Food Security

, Volume 4, Issue 4, pp 657–670

Rethinking the food security debate in Asia: some missing ecological and health dimensions and solutions

Authors

    • Division of Preventive Medicine and Health Services Research, Institute of Population Health SciencesNational Health Research Institutes
    • Monash Asia InstituteMonash University
    • APCNS Centre for Nutrition and Food SafetyZhejiang University
  • John McKay
    • Analysis International and Australian APEC Study Centre
    • School of Humanities and Social SciencesDeakin University
  • Ya-Chen Chang
    • Division of Preventive Medicine and Health Services Research, Institute of Population Health SciencesNational Health Research Institutes
  • Ya-Wen Chiu
    • Division of Preventive Medicine and Health Services Research, Institute of Population Health SciencesNational Health Research Institutes
Original Paper

DOI: 10.1007/s12571-012-0211-2

Cite this article as:
Wahlqvist, M.L., McKay, J., Chang, Y. et al. Food Sec. (2012) 4: 657. doi:10.1007/s12571-012-0211-2

Abstract

Food security is a global and regional concern of rapidly increasing consequence. It is at risk of inattention because of competing crises, because of its theoretical amenability to previously effective, if temporary measures, most impressively with the so-called Green Revolution and because of the recourse to the global trade paradigm as a putative solution. We identify some missing or under-emphasised dimensions in this analysis, with particular reference to Asia, which in spite of recent growth—or in some cases because of it—faces particularly daunting food problems. Greater emphasis needs to be given to population size and distribution through more concerted family planning and enlightened migration policy; public policy to retain or encourage plant-based diets; integration of food, health and environmental approaches to create resilient regional food systems; and the incorporation of food into the broader human security agenda. While regional organisations, along with their NGO counterparts and nation states, have an over-arching role to strategise in this way, substantial progress could still be made at the community and household levels, especially with current technologies which can marshal their collective and coherent action.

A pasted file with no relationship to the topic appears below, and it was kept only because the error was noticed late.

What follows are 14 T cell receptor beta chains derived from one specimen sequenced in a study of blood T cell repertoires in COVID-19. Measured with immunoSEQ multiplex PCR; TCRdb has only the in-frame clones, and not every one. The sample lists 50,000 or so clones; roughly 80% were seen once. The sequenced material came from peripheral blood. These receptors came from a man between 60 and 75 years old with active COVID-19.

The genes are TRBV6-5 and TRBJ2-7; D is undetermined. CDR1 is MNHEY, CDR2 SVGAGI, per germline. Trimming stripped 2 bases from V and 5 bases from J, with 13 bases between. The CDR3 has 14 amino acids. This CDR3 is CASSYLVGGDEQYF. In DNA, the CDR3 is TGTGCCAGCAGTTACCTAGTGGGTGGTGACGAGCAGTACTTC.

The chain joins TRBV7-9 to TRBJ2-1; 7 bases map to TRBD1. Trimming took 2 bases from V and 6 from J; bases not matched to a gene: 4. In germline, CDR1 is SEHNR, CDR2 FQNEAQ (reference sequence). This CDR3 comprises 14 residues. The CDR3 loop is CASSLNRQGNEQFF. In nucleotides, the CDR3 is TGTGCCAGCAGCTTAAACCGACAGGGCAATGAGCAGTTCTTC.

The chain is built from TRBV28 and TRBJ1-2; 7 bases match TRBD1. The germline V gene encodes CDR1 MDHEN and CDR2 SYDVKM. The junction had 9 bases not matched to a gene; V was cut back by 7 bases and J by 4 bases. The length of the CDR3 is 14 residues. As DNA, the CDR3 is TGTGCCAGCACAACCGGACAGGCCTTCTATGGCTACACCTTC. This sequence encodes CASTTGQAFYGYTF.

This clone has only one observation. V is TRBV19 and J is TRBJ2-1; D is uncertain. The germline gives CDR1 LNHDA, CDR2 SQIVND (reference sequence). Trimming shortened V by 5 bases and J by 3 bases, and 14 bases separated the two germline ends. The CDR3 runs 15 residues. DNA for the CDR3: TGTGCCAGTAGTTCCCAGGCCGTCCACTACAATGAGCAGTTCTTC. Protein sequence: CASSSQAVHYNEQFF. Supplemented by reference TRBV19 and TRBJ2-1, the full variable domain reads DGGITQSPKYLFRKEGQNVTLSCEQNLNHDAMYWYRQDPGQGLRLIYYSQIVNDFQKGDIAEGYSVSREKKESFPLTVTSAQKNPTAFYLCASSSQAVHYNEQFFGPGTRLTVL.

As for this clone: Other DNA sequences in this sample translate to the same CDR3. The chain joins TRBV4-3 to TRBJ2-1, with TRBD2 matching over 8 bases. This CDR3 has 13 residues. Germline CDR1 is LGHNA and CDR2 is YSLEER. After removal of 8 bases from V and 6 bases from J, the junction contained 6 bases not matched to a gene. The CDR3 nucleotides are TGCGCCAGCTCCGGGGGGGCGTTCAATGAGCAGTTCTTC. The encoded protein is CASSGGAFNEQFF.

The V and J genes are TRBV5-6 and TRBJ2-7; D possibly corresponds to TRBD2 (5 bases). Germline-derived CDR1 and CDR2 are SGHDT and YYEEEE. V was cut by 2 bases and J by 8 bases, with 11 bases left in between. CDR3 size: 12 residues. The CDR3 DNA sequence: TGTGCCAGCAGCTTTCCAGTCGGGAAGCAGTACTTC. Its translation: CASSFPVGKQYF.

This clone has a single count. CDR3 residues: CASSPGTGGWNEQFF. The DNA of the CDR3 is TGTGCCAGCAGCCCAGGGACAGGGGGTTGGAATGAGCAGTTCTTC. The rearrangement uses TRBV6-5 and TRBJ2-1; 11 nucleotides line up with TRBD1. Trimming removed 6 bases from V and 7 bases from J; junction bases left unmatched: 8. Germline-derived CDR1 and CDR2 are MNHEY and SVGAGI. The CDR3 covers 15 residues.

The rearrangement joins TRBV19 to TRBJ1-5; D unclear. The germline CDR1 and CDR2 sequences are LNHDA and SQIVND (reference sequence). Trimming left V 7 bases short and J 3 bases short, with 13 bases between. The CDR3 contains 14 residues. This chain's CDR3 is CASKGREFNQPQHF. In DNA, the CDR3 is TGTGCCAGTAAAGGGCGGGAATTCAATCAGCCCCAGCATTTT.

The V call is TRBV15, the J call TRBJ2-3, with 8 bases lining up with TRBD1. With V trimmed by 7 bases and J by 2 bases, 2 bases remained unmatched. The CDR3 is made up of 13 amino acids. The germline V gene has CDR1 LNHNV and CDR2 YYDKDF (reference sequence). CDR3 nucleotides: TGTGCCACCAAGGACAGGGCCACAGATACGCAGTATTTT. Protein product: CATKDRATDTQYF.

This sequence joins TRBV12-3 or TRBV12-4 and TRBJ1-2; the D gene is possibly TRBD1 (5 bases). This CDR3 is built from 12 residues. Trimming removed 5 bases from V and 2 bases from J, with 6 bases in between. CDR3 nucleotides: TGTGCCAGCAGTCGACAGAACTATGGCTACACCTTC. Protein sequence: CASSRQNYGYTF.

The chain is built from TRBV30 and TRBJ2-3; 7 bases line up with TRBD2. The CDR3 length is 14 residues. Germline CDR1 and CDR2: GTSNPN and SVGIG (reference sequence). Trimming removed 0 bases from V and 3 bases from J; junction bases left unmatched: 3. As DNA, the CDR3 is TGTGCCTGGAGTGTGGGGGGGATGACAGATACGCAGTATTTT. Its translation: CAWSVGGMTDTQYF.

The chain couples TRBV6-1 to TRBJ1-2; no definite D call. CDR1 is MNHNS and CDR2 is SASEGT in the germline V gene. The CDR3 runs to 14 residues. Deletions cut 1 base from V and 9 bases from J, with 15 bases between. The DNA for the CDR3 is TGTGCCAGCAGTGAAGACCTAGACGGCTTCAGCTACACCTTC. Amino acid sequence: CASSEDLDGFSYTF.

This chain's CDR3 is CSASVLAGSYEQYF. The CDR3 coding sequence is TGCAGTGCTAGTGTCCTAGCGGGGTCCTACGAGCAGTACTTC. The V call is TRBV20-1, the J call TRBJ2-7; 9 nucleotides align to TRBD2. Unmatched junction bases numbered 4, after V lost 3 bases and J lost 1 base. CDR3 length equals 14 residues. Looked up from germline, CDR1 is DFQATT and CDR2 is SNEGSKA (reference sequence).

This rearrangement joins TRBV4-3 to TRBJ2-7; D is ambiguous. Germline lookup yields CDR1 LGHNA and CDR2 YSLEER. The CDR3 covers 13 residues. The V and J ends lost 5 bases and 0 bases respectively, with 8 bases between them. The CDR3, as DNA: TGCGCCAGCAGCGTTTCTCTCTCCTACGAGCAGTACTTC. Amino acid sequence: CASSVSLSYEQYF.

Keywords

EcosystemsEco-healthNon-traditional securityPopulation healthFood pricesResilience

Copyright information

© Springer Science + Business Media B.V. & International Society for Plant Pathology 2012